AVM Survivors Network

AVM radiosurgery treatment option?


Hi all,

Im new here and this will be my first post starting with one question.
-What type of radiosurgery treatment should I choose for my AVM?
-Gamma-knife, CyberKnife, Novalis Tx...?

I did research here on the website and the best answers I found is that the doctors knows better and always ask for second opinion.
Well this didn't help much since in 3 different hospitals I got answers to be treated with 3 different methods.
I assume that offered treatment depend on that what type of machine they have in the hospital.

In the question for example: "Why not Gamma-knife, instead of Novalis?" or vice-versa to the doctors, always end with the answers like: "They are particularity the same, they both use photons..." or "Nobody knows for sure how it works, but it works!"

In one thing the doctors are right, about the photons but in all the other things these machines are very different.
I'm person with professional technology background and education as Master of Laser Engineering and Optoelectronics, believe me this didn't help me much to decide what option should I choose, and Im thinking, if Im confused how the other people who have less knowledge about technology, and the doctors does not have the full info, feels like??
In my research I did found something about how the treatments may react and affect if cancer was treated, but less information about AVM and more less for the specific location, size, etc.



A few years ago, a good AVM friend of mine had a discussion about the types of radiation that may be very useful for you.... If you go into Members at the top of the site and type in her name Hanne...then check on her name, she will come up. On the lower left side, you will see your Discussion: Photon vs Proton Radiation...Very useful information. Wishing you the best!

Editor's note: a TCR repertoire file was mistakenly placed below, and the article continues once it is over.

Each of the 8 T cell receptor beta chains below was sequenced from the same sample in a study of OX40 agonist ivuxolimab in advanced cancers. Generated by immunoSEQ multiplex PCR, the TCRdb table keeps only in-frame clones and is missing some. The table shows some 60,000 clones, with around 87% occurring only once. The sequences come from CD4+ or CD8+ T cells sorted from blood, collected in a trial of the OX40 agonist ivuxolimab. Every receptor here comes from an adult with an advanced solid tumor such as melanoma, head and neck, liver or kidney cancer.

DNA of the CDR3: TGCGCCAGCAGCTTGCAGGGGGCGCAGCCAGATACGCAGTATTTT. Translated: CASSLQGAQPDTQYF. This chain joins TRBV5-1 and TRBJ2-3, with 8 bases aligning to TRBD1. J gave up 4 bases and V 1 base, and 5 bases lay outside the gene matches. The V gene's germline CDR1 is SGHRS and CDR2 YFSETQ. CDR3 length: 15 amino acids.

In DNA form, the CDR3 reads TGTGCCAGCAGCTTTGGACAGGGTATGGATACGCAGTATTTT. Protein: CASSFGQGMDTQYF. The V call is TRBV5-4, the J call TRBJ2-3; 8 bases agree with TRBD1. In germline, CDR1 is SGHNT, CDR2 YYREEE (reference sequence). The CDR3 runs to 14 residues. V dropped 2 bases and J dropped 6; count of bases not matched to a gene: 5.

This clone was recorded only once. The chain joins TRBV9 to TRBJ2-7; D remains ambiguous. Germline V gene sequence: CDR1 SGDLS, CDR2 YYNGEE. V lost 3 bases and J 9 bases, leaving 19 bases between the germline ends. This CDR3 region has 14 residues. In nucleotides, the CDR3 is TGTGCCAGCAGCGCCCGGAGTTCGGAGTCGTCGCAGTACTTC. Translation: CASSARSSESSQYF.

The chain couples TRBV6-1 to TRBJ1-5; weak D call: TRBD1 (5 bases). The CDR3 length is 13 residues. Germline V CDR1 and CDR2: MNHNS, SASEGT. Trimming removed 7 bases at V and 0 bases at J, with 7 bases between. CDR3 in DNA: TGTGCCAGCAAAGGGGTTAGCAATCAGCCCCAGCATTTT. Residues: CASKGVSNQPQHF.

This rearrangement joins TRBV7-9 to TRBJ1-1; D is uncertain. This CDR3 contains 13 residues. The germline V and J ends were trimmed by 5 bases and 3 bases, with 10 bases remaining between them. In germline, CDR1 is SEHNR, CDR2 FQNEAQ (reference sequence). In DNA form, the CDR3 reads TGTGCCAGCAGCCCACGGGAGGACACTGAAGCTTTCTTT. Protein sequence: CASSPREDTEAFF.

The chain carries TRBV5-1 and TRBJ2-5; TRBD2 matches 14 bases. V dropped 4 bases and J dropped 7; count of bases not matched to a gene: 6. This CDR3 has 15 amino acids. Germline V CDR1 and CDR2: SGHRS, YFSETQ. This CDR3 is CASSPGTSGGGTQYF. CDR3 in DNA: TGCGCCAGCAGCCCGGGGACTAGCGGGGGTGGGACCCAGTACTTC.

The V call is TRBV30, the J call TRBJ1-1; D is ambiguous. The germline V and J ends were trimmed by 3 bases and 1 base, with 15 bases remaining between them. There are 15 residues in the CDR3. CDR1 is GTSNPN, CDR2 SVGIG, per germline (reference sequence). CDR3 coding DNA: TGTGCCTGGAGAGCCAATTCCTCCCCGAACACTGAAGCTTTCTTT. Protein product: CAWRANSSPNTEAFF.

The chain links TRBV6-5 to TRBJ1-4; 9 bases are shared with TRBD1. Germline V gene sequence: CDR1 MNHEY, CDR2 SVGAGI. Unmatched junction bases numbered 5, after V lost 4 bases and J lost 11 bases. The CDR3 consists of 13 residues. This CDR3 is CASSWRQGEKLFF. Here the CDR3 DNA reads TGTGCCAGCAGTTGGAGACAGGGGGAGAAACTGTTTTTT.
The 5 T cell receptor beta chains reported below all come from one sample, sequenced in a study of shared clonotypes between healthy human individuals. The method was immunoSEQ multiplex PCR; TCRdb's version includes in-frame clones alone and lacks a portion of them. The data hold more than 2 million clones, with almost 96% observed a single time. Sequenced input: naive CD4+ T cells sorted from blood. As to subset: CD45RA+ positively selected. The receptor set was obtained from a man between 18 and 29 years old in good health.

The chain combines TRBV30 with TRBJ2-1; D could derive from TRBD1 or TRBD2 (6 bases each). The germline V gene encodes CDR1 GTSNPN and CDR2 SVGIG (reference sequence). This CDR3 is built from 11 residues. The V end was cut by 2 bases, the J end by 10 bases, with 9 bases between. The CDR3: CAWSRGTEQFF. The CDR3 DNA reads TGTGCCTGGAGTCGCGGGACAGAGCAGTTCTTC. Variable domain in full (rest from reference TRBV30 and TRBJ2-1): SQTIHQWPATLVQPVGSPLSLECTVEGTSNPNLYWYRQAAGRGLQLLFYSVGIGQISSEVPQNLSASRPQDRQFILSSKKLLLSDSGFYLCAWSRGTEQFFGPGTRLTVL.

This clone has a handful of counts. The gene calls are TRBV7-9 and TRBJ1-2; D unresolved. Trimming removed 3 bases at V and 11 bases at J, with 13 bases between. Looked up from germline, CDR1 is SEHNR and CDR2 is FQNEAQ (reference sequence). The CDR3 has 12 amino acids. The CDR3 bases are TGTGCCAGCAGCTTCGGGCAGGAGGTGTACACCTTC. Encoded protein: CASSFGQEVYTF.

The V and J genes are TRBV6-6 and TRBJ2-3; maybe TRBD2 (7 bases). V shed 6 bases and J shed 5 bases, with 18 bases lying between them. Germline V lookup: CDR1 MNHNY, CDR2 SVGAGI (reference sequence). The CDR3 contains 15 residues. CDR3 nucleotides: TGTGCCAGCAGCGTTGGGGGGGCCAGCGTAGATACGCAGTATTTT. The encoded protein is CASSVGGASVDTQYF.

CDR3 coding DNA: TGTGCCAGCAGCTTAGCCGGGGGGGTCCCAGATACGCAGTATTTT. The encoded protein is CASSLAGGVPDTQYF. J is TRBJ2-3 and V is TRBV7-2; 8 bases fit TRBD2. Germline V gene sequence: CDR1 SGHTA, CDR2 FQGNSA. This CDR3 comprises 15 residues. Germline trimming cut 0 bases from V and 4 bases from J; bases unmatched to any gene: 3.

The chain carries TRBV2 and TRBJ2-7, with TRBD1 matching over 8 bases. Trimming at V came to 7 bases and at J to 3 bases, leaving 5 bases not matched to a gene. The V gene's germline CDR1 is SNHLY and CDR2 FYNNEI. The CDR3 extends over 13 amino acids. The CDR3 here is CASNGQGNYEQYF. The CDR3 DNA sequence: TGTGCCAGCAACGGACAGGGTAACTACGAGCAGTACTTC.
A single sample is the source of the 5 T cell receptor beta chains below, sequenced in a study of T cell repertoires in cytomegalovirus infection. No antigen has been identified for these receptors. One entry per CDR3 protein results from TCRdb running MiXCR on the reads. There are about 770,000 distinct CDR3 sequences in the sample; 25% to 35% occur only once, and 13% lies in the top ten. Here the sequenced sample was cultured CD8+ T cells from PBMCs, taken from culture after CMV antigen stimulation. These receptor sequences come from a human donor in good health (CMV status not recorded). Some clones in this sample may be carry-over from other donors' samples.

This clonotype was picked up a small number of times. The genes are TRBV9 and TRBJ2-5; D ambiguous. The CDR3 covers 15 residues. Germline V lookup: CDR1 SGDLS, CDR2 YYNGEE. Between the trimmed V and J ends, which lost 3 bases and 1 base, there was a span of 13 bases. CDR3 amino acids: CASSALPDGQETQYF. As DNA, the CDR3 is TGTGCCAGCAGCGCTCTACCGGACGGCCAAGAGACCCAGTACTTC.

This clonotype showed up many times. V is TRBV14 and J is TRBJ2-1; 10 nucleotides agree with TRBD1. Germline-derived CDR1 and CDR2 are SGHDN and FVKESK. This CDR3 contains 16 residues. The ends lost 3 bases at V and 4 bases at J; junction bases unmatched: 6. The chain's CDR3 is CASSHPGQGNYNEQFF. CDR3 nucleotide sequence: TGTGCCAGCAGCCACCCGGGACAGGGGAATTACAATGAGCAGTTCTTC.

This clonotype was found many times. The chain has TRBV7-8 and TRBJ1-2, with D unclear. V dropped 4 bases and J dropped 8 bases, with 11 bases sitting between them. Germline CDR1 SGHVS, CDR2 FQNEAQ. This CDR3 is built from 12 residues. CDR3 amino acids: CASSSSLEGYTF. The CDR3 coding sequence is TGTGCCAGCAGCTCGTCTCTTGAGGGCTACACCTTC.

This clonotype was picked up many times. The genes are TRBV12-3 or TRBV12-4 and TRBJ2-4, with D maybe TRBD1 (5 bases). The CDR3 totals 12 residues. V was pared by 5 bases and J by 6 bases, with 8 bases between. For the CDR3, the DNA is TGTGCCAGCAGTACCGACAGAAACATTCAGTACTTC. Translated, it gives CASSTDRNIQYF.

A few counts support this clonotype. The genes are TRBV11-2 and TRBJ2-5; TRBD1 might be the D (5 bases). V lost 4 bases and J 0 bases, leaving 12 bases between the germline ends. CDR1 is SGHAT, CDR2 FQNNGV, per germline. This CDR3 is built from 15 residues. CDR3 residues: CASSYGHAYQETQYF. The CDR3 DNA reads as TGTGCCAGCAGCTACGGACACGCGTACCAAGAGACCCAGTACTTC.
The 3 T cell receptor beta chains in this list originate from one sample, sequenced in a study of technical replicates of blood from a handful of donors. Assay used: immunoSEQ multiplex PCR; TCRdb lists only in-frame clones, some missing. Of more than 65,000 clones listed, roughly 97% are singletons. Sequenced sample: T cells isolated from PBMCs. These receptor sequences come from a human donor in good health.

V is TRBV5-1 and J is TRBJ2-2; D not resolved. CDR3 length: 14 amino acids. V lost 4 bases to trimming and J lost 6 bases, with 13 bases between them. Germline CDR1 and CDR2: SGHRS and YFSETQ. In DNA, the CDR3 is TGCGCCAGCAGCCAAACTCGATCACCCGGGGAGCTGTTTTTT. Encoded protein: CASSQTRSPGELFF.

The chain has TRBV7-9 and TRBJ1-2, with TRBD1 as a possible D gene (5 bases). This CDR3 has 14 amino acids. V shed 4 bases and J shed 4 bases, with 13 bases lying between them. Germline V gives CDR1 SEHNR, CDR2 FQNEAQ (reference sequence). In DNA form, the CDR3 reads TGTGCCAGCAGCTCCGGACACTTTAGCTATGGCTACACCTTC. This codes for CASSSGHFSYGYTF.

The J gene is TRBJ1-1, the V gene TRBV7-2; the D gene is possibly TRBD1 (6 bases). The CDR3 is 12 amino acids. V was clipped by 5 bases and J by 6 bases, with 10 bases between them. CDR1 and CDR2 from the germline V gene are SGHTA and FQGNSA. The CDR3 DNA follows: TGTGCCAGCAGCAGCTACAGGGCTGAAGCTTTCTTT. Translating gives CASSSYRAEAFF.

Hi, I had gamma knife surgery on my AVM on 13th November. I don't have experience or knowledge of another or radiotherapy treatments but can give you my opinion on GK. The doctors and radiosurgery professionals were so supportive throughout the day of treatment, it was a weight of worry off my head due to the number of things that had to be done on the day.
The frame fitting and frame removal were the most painful things to get through, but radiosurgery was painless. I ended up having an MRI scan, angiogram and the GK done on the treatment day. MRI and GK are painless, albeit the MRI a bit noisy.
I'm just starting to experience side-effects to the (hair loss around the AVM area) which hopefully is a positive sign that the treatment is on its way to working!




Let me link you to something. In it, this conference of neurosurgeons discuss cyber and gamma knife.


"Arteriovenous malformations, strokes, and embolisms are discussed, including diagnosis and treatments by doctor, John Pile-Spellman, M.D., F.A.C.R., Interventional Neuroradiologist with Neurological Surgery, P.C"

The doctors are top notch.


I agree!